INDUSTRY FOCUS: INNOVATION & TECHNOLOGY
Germany is to take a leading role in autonomous driving. In order to make the most of the great potential of autonomous and connected driving, the Federal Government wants to drive research and development forward and thus make the mobility of the future more versatile, safer, more environmentally friendly and more user-oriented. In addition to autonomous cars, this also includes autonomous buses and shuttles. The latter have already been in trial use in several German regions for several years – but so far only with a speed limit of 15 km/h and only with operational support.
The Federal Ministry of Transport and Digital Infrastructure is working intensively to further improve the framework conditions: On 21 June 2017, the Act on Automated Driving (Eighth Amendment to the Road Traffic Act) already came into force. The core of this was changed rights and obligations of the vehicle driver during the automated driving phase. This means: automated systems (level 3) are allowed to take over the driving task under certain conditions. A driver is still necessary, however, who is allowed to turn away from traffic events and vehicle control in automated mode.
Federal Minister Andreas Scheuer:
“Today we are taking a giant step towards the future: the Bundesrat has passed our law on autonomous driving. This clears the way for self-driving vehicles to be put on the road as a matter of course – as the first country worldwide. We are setting international standards. We are still one step ahead of technical developments. But I can also see from the many funding projects how quickly the manufacturers are making progress in turning their visions into reality. I am certain that we will soon see autonomous driving. With our new law, we are ensuring that Germany is number one in this field.”
Now comes the next step: With the new law on autonomous driving, a legal framework has been created so that autonomous motor vehicles (level 4) can drive in regular operation in defined operating areas in public road traffic – and this nationwide.
- This makes Germany the first country in the world to bring driverless vehicles out of research and into everyday use.
- The goal is to bring vehicles with autonomous driving functions into regular operation by 2022.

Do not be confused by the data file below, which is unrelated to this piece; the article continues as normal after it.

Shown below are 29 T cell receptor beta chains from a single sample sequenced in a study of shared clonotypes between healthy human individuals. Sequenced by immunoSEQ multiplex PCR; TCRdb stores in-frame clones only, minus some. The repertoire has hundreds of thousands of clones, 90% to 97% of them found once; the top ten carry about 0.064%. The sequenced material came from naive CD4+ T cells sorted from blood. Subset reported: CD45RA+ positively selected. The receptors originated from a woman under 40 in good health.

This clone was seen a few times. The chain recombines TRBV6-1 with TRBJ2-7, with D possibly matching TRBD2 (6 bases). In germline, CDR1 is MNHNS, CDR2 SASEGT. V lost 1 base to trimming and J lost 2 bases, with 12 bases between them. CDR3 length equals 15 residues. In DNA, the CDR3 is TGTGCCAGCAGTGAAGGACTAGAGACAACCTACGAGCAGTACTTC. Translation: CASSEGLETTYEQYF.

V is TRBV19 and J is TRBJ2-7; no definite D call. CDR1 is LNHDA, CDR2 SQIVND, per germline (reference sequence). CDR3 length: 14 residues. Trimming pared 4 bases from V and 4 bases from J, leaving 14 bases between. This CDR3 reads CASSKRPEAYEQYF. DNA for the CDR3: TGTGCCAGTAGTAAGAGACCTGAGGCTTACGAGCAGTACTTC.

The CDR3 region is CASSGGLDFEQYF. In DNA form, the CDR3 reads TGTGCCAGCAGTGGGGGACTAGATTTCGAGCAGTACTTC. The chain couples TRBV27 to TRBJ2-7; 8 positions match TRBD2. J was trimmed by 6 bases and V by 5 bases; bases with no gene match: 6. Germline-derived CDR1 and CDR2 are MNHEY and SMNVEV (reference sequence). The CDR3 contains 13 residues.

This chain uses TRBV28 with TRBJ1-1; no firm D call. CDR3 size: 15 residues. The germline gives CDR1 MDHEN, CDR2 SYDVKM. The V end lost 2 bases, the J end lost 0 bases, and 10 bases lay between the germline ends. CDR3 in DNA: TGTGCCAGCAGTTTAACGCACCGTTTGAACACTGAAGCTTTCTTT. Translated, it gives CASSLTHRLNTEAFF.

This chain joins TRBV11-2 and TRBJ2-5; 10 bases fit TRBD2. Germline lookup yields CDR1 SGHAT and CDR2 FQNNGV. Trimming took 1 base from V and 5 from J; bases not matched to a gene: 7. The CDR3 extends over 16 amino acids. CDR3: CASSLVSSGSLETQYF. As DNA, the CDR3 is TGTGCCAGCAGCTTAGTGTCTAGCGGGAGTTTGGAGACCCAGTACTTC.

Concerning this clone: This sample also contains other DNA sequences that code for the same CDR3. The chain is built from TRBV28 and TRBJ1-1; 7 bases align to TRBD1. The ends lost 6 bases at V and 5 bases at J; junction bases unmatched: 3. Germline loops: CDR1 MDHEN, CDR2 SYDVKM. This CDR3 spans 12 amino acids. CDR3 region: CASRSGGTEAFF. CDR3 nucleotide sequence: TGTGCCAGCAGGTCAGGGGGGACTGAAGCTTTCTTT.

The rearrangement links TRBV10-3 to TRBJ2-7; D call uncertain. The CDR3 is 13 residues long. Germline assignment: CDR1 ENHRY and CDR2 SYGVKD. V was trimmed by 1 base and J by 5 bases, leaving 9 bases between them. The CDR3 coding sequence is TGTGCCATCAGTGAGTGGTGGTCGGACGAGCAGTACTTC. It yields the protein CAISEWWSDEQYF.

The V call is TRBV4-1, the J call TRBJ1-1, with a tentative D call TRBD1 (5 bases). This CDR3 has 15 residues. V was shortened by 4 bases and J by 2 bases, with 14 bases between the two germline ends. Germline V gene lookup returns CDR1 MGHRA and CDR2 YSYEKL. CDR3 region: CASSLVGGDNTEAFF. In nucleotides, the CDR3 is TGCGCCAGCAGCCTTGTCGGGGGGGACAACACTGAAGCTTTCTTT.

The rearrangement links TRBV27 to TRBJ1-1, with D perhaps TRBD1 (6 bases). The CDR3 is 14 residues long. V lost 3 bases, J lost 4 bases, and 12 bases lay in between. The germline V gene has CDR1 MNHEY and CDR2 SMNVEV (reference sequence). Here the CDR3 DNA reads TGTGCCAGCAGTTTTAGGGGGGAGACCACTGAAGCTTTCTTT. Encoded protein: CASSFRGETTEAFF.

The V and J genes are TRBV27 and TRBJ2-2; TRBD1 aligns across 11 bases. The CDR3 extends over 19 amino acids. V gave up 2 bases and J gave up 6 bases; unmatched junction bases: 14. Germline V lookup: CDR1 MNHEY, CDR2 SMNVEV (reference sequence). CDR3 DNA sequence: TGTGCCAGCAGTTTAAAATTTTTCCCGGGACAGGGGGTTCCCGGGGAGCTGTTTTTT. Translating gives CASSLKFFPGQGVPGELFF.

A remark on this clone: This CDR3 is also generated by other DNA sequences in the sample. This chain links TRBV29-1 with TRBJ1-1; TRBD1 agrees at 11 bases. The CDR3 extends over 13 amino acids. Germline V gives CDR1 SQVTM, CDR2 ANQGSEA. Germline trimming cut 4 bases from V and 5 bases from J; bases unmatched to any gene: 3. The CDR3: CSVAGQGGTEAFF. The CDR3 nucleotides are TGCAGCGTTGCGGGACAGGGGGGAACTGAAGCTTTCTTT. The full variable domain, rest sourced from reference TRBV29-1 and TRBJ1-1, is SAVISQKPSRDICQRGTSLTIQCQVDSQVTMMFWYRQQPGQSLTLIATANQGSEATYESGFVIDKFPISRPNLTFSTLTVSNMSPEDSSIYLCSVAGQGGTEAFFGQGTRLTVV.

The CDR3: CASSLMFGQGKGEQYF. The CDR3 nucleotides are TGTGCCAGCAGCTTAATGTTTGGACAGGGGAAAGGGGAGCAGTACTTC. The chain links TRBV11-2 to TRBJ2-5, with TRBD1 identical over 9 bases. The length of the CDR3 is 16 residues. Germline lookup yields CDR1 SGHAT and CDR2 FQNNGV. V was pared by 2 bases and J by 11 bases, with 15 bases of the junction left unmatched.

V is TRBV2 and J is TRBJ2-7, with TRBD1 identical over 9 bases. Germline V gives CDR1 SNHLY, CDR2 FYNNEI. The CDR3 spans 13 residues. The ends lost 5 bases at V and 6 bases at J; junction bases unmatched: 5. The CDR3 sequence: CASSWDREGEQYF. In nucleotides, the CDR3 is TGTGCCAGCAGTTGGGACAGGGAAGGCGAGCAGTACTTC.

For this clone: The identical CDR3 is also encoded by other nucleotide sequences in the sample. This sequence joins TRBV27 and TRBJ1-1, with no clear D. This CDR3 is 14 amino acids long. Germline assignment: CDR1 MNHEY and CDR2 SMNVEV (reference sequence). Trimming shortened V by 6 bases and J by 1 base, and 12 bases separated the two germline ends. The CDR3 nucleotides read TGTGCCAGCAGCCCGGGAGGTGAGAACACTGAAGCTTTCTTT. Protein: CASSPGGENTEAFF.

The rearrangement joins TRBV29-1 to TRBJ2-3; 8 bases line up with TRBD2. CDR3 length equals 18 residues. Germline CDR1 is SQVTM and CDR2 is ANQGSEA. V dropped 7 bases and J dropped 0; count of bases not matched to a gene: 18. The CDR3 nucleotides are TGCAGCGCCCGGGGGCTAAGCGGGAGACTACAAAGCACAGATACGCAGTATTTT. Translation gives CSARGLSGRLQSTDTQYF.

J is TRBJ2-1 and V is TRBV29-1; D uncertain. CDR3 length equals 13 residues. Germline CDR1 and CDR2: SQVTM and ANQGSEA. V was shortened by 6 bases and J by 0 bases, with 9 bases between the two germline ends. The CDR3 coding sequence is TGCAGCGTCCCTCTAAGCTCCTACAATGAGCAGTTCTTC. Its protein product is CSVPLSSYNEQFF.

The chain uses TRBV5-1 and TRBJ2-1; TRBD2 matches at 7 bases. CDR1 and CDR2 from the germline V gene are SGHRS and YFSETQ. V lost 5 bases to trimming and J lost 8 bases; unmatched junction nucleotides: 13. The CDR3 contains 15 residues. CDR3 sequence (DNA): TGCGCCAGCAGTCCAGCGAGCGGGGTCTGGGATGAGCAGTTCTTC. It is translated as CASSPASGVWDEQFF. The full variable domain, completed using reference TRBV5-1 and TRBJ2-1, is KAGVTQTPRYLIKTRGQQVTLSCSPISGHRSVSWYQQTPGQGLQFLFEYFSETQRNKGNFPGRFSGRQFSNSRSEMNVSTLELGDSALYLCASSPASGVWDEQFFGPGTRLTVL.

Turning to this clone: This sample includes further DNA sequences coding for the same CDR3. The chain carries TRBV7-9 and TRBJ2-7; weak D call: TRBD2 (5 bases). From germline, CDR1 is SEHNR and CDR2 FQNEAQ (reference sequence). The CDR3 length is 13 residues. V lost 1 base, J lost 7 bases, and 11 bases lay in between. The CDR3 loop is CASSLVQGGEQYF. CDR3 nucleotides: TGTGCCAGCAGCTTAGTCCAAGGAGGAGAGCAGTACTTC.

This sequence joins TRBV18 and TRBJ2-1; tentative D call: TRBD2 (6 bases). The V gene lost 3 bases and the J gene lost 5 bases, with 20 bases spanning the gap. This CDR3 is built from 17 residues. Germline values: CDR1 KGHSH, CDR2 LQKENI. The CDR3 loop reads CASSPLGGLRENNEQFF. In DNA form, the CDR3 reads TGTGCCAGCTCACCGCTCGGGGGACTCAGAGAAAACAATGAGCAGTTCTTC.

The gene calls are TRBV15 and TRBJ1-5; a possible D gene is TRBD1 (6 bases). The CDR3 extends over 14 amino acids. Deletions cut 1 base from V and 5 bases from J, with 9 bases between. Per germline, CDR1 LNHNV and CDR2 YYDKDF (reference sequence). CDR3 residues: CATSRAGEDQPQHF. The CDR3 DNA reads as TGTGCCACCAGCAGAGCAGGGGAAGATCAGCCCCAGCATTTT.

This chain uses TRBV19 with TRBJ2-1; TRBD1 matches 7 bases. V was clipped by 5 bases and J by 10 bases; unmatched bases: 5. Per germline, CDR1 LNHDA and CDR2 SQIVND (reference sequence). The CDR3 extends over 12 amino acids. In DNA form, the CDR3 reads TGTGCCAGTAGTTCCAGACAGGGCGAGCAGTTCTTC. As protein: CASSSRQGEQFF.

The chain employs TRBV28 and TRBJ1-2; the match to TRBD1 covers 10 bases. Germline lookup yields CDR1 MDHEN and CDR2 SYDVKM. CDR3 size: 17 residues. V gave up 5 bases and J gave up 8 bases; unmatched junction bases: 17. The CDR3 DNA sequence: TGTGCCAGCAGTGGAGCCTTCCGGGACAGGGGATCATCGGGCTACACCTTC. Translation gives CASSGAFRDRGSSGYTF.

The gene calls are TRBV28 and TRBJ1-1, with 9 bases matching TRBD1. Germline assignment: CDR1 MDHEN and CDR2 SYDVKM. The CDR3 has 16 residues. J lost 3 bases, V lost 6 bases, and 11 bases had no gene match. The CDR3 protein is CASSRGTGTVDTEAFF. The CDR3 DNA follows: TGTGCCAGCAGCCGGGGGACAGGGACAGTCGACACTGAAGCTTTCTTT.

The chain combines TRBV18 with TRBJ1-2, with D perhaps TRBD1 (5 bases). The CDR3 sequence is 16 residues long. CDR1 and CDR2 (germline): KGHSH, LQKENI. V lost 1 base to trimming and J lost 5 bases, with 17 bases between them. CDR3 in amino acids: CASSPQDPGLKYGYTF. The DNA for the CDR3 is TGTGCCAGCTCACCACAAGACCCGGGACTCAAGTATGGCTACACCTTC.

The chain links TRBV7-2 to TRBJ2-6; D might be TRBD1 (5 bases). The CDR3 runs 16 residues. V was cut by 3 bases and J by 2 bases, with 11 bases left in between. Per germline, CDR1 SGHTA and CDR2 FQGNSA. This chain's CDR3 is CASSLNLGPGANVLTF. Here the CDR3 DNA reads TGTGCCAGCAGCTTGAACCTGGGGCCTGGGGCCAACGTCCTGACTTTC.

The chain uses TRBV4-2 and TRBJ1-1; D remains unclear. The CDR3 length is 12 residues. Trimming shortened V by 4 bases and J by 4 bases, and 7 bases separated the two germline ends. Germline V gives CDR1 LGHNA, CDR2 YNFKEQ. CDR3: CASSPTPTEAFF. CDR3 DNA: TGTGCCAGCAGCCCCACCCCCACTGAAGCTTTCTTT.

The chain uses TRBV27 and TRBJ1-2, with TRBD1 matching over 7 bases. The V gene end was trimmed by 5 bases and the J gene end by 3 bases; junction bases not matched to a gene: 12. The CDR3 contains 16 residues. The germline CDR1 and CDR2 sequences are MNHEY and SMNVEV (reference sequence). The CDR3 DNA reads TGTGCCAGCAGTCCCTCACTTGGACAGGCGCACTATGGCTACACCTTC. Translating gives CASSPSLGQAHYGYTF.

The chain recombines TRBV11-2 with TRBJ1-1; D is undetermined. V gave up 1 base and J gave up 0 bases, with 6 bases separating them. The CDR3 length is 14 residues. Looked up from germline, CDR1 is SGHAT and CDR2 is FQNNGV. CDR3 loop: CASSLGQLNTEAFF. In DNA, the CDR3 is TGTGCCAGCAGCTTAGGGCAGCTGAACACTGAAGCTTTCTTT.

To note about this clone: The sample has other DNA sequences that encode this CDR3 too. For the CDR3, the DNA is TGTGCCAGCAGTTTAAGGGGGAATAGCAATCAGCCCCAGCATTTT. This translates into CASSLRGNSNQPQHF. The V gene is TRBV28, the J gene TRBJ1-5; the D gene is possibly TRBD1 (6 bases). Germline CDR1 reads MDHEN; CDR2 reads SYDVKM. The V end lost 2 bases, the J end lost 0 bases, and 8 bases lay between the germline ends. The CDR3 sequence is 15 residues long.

Flexibility is at the forefront of the law: the operation of driverless vehicles is made possible for a maximum number of application scenarios. Only locally limited to a defined area of operation, the various use cases are not conclusively regulated in advance. Individual permits, exceptions and conditions, such as the presence of a safety driver who is always ready to intervene, are thus unnecessary.
The application scenarios include:
- Shuttle transport from A to B,
- People movers (buses travelling on a fixed route),
- Hub2Hub transport (e.g. between two distribution centres),
- demand-responsive services at off-peak times,
- the transport of passengers and/or goods on the first or last mile,
- “Dual Mode Vehicles” such as in Automated Valet Parking (AVP).
The law newly regulates the following matters, among others:
- Technical requirements for the construction, condition and equipment of motor vehicles with autonomous driving functions,
- Examination and procedure for the granting of an operating licence for motor vehicles with autonomous driving functions by the Federal Motor Transport Authority,
- Regulations relating to the obligations of persons involved in the operation of motor vehicles with autonomous driving functions,
- Regulations relating to data processing during the operation of motor vehicles with autonomous driving functions,
- Enabling the (subsequent) activation of automated and autonomous driving functions of already type-approved motor vehicles (“dormant functions”),
- Furthermore, adapting and creating uniform regulations to enable the testing of automated and autonomous motor vehicles.
At the same time, the automotive industry should intensify its efforts for autonomous driving. As agreed at the third meeting of the “Concerted Action Mobility” on 08.09.2020, the industry wants to consistently use the testing opportunities in Germany to make automated and autonomous vehicles “tangible” – especially in rural areas.